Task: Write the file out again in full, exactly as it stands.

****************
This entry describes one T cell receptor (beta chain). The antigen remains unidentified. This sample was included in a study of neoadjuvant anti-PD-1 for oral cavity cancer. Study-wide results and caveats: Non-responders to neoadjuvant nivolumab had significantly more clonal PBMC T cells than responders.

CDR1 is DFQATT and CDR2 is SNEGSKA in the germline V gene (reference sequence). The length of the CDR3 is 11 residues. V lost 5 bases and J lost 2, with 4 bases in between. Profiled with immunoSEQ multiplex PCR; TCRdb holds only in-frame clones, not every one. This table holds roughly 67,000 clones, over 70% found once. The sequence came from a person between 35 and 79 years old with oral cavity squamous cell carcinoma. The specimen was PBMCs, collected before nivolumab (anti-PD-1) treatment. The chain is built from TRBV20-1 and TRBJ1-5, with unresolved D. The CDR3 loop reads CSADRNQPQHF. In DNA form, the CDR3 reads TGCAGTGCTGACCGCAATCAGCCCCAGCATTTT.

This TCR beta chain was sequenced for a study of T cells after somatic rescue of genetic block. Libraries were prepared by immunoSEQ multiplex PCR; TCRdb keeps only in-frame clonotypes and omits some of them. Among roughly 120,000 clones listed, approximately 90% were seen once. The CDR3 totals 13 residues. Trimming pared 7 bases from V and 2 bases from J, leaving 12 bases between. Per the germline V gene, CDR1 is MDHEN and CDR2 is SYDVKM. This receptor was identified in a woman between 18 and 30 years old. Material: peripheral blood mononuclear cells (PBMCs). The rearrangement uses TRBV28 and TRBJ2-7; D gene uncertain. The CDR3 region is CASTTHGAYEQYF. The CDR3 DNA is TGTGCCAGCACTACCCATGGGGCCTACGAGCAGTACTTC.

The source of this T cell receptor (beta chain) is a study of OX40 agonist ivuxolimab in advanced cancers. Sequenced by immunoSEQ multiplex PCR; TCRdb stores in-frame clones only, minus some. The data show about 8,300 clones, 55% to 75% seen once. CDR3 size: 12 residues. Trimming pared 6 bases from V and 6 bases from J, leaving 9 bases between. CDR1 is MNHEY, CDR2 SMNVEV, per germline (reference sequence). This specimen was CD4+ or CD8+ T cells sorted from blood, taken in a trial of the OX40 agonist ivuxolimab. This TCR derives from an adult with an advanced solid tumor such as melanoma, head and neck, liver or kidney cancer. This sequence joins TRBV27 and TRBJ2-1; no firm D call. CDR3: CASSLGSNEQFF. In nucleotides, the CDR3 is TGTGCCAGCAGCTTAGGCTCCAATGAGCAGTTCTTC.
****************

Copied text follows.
This entry describes one T cell receptor (beta chain). The antigen remains unidentified. This sample was included in a study of neoadjuvant anti-PD-1 for oral cavity cancer. Study-wide results and caveats: Non-responders to neoadjuvant nivolumab had significantly more clonal PBMC T cells than responders.

CDR1 is DFQATT and CDR2 is SNEGSKA in the germline V gene (reference sequence). The length of the CDR3 is 11 residues. V lost 5 bases and J lost 2, with 4 bases in between. Profiled with immunoSEQ multiplex PCR; TCRdb holds only in-frame clones, not every one. This table holds roughly 67,000 clones, over 70% found once. The sequence came from a person between 35 and 79 years old with oral cavity squamous cell carcinoma. The specimen was PBMCs, collected before nivolumab (anti-PD-1) treatment. The chain is built from TRBV20-1 and TRBJ1-5, with unresolved D. The CDR3 loop reads CSADRNQPQHF. In DNA form, the CDR3 reads TGCAGTGCTGACCGCAATCAGCCCCAGCATTTT.

This TCR beta chain was sequenced for a study of T cells after somatic rescue of genetic block. Libraries were prepared by immunoSEQ multiplex PCR; TCRdb keeps only in-frame clonotypes and omits some of them. Among roughly 120,000 clones listed, approximately 90% were seen once. The CDR3 totals 13 residues. Trimming pared 7 bases from V and 2 bases from J, leaving 12 bases between. Per the germline V gene, CDR1 is MDHEN and CDR2 is SYDVKM. This receptor was identified in a woman between 18 and 30 years old. Material: peripheral blood mononuclear cells (PBMCs). The rearrangement uses TRBV28 and TRBJ2-7; D gene uncertain. The CDR3 region is CASTTHGAYEQYF. The CDR3 DNA is TGTGCCAGCACTACCCATGGGGCCTACGAGCAGTACTTC.

The source of this T cell receptor (beta chain) is a study of OX40 agonist ivuxolimab in advanced cancers. Sequenced by immunoSEQ multiplex PCR; TCRdb stores in-frame clones only, minus some. The data show about 8,300 clones, 55% to 75% seen once. CDR3 size: 12 residues. Trimming pared 6 bases from V and 6 bases from J, leaving 9 bases between. CDR1 is MNHEY, CDR2 SMNVEV, per germline (reference sequence). This specimen was CD4+ or CD8+ T cells sorted from blood, taken in a trial of the OX40 agonist ivuxolimab. This TCR derives from an adult with an advanced solid tumor such as melanoma, head and neck, liver or kidney cancer. This sequence joins TRBV27 and TRBJ2-1; no firm D call. CDR3: CASSLGSNEQFF. In nucleotides, the CDR3 is TGTGCCAGCAGCTTAGGCTCCAATGAGCAGTTCTTC.